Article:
Charlie Locke, Ski Area Proprietor—Lake Louise, Alta.

Lake Louise's best-kept secret is out.


 

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If there’s one feature of Lake Louise that never fails to deliver, it’s the view.

I’ve just off-loaded from the Top of the World Express and am gazing over the Bow Valley. Hanging glaciers cling to Mt. Victoria’s north face, and the Fairmont Chateau Lake Louise sits postcard-perfect next to the frozen shores of the namesake lake.

I’m skiing with Charlie Locke, a guy who goes together with Lake Louise like bees and honey. A 1960s mountain guide-turned-businessman, shareholder then sole owner of Lake Louise ski resort by 1981, the maverick entrepreneur grew the Resorts of the Canadian Rockies empire. At its pinnacle, it included Lake Louise, Kimberley, Fernie, Nakiska, Wintergreen and the now-defunct Fortress, as well as Quebec’s Stoneham and Mont-Sainte-Anne.

Before skiing, I meet Locke in his bunker-like office at the base lodge. The décor is more 1970s Soviet than free-enterprise Alberta, but that’s Locke. In fact, overlooking the slightly stooped posture and silvery hair, he appears much like he does in 40-year-old climbing photos—and just as eager to talk skiing.

Tell me something people don’t know about Lake Louise.

Because of its dependable snow and early season conditions, it has held more World Cups than any other ski area in the world.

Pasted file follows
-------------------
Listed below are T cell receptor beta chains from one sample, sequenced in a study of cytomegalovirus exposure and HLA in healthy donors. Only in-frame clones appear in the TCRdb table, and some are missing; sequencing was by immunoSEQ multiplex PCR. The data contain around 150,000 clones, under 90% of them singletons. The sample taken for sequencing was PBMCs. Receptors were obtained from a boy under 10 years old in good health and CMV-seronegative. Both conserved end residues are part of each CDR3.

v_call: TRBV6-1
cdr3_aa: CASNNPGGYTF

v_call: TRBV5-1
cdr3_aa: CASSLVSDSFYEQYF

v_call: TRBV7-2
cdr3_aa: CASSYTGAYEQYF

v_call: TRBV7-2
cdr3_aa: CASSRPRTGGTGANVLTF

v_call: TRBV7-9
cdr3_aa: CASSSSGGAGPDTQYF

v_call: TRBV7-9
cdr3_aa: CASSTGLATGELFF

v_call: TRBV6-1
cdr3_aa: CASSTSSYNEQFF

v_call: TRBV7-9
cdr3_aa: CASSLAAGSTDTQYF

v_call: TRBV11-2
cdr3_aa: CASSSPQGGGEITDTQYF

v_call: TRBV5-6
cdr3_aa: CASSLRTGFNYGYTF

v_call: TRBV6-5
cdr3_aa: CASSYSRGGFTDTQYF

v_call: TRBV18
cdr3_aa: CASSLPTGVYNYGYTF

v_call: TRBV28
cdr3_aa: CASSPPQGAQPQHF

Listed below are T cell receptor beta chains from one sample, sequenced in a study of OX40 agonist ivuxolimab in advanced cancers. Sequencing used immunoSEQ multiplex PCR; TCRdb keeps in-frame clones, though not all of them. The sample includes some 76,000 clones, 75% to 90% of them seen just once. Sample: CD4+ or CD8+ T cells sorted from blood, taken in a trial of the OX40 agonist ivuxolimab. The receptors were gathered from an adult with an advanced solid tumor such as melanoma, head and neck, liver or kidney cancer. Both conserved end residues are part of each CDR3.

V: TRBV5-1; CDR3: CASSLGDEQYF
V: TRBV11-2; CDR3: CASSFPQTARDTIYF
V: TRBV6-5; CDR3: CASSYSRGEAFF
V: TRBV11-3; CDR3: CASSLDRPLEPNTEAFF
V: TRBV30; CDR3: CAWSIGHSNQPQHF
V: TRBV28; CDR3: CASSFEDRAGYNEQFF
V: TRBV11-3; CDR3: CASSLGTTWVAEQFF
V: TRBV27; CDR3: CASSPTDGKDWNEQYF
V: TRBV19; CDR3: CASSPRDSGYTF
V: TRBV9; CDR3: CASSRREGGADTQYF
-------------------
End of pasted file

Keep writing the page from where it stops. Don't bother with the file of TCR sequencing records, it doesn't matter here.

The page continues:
Best time to ski here?

Sometimes it’s the last day of the season—the second Sunday in May. However, most of our customers prefer late March when the days are warm and the beer on the Kokanee Deck is cold.

What’s your top pick for first run of the day?

Meadowlark. It’s a fall line run down the front side from the top of the gondola, and has about 2,500 feet of vertical. Never crowded, it’s Louise’s best-kept secret.

What are your favourite runs?

On a sunny day, any of the back chutes off of Summit, particularly in the Whitehorn 1 area, are my favourites. On powder days, head for Paradise, Saddleback and Boomerang, and chutes like Peyto’s Pitch and Chimney.

How many days did you ski last year?

About 50 or 60.

Any weird rituals that locals perform?

At 4 p.m. on the last day of the season, staff and locals gather at the top of Summit Platter to bid farewell to winter, to listen to an end-of-season tribute by the snow safety manager and then everyone enjoys one final run down the mountain together.

When the weather is too terrible to ski, what can visitors do?

Drive the Banff-Jasper highway [the Icefields Parkway]. When it’s cold, the skies are impossibly clear and the scenery is unparalleled. Or retire to the spa in either the Chateau or the Post Hotel.

When you want to dine off-mountain, where do you go?

To Baker Creek where I order the daily special or the AAA Alberta rib-eye steak, served with Swiss chard, parsnip chips and red wine jus.

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